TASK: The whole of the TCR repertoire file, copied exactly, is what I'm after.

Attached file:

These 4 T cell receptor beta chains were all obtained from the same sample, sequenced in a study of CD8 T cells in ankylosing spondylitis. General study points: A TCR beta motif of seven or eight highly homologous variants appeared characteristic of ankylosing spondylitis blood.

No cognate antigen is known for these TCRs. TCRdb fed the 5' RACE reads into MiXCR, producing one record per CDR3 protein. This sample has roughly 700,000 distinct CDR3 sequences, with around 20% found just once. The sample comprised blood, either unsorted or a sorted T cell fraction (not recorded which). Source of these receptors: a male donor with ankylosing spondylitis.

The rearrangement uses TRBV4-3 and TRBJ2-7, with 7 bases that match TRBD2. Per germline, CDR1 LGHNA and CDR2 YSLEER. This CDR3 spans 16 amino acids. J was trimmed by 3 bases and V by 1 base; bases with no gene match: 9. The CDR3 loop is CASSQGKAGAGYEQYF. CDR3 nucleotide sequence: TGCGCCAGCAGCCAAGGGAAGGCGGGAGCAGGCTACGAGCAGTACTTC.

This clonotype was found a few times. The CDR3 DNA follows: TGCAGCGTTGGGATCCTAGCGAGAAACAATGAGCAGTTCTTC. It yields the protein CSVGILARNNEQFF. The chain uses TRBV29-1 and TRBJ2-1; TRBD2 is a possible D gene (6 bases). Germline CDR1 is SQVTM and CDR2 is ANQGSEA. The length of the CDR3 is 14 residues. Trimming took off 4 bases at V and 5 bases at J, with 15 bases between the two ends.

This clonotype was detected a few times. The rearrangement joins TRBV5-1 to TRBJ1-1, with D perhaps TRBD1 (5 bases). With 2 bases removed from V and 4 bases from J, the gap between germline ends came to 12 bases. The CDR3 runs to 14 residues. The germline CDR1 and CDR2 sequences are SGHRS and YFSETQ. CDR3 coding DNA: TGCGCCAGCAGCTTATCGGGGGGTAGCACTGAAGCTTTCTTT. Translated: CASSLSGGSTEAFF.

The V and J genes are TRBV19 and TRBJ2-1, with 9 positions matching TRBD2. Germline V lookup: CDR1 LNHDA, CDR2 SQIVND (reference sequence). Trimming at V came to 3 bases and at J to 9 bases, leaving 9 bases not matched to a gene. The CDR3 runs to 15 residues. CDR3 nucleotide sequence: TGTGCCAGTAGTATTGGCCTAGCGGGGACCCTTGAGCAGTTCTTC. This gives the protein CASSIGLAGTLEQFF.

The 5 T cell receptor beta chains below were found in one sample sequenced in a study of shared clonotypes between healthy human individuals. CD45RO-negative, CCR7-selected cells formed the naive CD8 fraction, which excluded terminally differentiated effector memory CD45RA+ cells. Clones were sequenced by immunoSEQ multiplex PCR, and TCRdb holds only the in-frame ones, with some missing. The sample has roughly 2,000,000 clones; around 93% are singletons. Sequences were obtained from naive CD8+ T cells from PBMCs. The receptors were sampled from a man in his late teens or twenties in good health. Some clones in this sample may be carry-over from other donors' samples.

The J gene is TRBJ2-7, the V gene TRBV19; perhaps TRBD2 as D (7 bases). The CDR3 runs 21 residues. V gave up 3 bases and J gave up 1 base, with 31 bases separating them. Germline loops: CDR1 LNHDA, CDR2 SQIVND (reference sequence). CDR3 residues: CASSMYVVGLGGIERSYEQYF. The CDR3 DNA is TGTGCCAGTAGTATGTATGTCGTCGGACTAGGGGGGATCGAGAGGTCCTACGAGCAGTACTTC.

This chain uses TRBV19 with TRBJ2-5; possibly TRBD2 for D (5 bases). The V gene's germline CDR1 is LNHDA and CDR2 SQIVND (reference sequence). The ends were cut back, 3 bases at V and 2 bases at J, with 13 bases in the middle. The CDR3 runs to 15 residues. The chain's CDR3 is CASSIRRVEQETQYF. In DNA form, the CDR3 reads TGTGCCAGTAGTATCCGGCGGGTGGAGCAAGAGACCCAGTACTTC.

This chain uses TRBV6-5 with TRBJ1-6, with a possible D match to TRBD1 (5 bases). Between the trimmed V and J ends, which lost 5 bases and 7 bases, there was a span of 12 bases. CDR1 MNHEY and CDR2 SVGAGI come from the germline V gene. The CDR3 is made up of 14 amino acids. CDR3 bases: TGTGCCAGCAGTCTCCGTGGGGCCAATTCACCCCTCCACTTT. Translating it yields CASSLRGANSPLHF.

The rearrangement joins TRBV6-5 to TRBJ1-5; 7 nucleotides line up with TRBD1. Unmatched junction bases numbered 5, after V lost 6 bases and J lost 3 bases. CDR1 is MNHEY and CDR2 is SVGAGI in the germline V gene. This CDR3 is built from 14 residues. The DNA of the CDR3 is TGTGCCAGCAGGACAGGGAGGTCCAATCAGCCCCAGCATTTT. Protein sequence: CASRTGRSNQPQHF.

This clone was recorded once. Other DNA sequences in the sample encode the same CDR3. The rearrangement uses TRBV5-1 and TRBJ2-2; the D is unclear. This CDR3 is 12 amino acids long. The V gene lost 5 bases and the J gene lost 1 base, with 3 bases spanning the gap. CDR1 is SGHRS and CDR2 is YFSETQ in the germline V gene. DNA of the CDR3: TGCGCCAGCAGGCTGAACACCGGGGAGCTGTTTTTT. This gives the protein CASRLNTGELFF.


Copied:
These 4 T cell receptor beta chains were all obtained from the same sample, sequenced in a study of CD8 T cells in ankylosing spondylitis. General study points: A TCR beta motif of seven or eight highly homologous variants appeared characteristic of ankylosing spondylitis blood.

No cognate antigen is known for these TCRs. TCRdb fed the 5' RACE reads into MiXCR, producing one record per CDR3 protein. This sample has roughly 700,000 distinct CDR3 sequences, with around 20% found just once. The sample comprised blood, either unsorted or a sorted T cell fraction (not recorded which). Source of these receptors: a male donor with ankylosing spondylitis.

The rearrangement uses TRBV4-3 and TRBJ2-7, with 7 bases that match TRBD2. Per germline, CDR1 LGHNA and CDR2 YSLEER. This CDR3 spans 16 amino acids. J was trimmed by 3 bases and V by 1 base; bases with no gene match: 9. The CDR3 loop is CASSQGKAGAGYEQYF. CDR3 nucleotide sequence: TGCGCCAGCAGCCAAGGGAAGGCGGGAGCAGGCTACGAGCAGTACTTC.

This clonotype was found a few times. The CDR3 DNA follows: TGCAGCGTTGGGATCCTAGCGAGAAACAATGAGCAGTTCTTC. It yields the protein CSVGILARNNEQFF. The chain uses TRBV29-1 and TRBJ2-1; TRBD2 is a possible D gene (6 bases). Germline CDR1 is SQVTM and CDR2 is ANQGSEA. The length of the CDR3 is 14 residues. Trimming took off 4 bases at V and 5 bases at J, with 15 bases between the two ends.

This clonotype was detected a few times. The rearrangement joins TRBV5-1 to TRBJ1-1, with D perhaps TRBD1 (5 bases). With 2 bases removed from V and 4 bases from J, the gap between germline ends came to 12 bases. The CDR3 runs to 14 residues. The germline CDR1 and CDR2 sequences are SGHRS and YFSETQ. CDR3 coding DNA: TGCGCCAGCAGCTTATCGGGGGGTAGCACTGAAGCTTTCTTT. Translated: CASSLSGGSTEAFF.

The V and J genes are TRBV19 and TRBJ2-1, with 9 positions matching TRBD2. Germline V lookup: CDR1 LNHDA, CDR2 SQIVND (reference sequence). Trimming at V came to 3 bases and at J to 9 bases, leaving 9 bases not matched to a gene. The CDR3 runs to 15 residues. CDR3 nucleotide sequence: TGTGCCAGTAGTATTGGCCTAGCGGGGACCCTTGAGCAGTTCTTC. This gives the protein CASSIGLAGTLEQFF.

The 5 T cell receptor beta chains below were found in one sample sequenced in a study of shared clonotypes between healthy human individuals. CD45RO-negative, CCR7-selected cells formed the naive CD8 fraction, which excluded terminally differentiated effector memory CD45RA+ cells. Clones were sequenced by immunoSEQ multiplex PCR, and TCRdb holds only the in-frame ones, with some missing. The sample has roughly 2,000,000 clones; around 93% are singletons. Sequences were obtained from naive CD8+ T cells from PBMCs. The receptors were sampled from a man in his late teens or twenties in good health. Some clones in this sample may be carry-over from other donors' samples.

The J gene is TRBJ2-7, the V gene TRBV19; perhaps TRBD2 as D (7 bases). The CDR3 runs 21 residues. V gave up 3 bases and J gave up 1 base, with 31 bases separating them. Germline loops: CDR1 LNHDA, CDR2 SQIVND (reference sequence). CDR3 residues: CASSMYVVGLGGIERSYEQYF. The CDR3 DNA is TGTGCCAGTAGTATGTATGTCGTCGGACTAGGGGGGATCGAGAGGTCCTACGAGCAGTACTTC.

This chain uses TRBV19 with TRBJ2-5; possibly TRBD2 for D (5 bases). The V gene's germline CDR1 is LNHDA and CDR2 SQIVND (reference sequence). The ends were cut back, 3 bases at V and 2 bases at J, with 13 bases in the middle. The CDR3 runs to 15 residues. The chain's CDR3 is CASSIRRVEQETQYF. In DNA form, the CDR3 reads TGTGCCAGTAGTATCCGGCGGGTGGAGCAAGAGACCCAGTACTTC.

This chain uses TRBV6-5 with TRBJ1-6, with a possible D match to TRBD1 (5 bases). Between the trimmed V and J ends, which lost 5 bases and 7 bases, there was a span of 12 bases. CDR1 MNHEY and CDR2 SVGAGI come from the germline V gene. The CDR3 is made up of 14 amino acids. CDR3 bases: TGTGCCAGCAGTCTCCGTGGGGCCAATTCACCCCTCCACTTT. Translating it yields CASSLRGANSPLHF.

The rearrangement joins TRBV6-5 to TRBJ1-5; 7 nucleotides line up with TRBD1. Unmatched junction bases numbered 5, after V lost 6 bases and J lost 3 bases. CDR1 is MNHEY and CDR2 is SVGAGI in the germline V gene. This CDR3 is built from 14 residues. The DNA of the CDR3 is TGTGCCAGCAGGACAGGGAGGTCCAATCAGCCCCAGCATTTT. Protein sequence: CASRTGRSNQPQHF.

This clone was recorded once. Other DNA sequences in the sample encode the same CDR3. The rearrangement uses TRBV5-1 and TRBJ2-2; the D is unclear. This CDR3 is 12 amino acids long. The V gene lost 5 bases and the J gene lost 1 base, with 3 bases spanning the gap. CDR1 is SGHRS and CDR2 is YFSETQ in the germline V gene. DNA of the CDR3: TGCGCCAGCAGGCTGAACACCGGGGAGCTGTTTTTT. This gives the protein CASRLNTGELFF.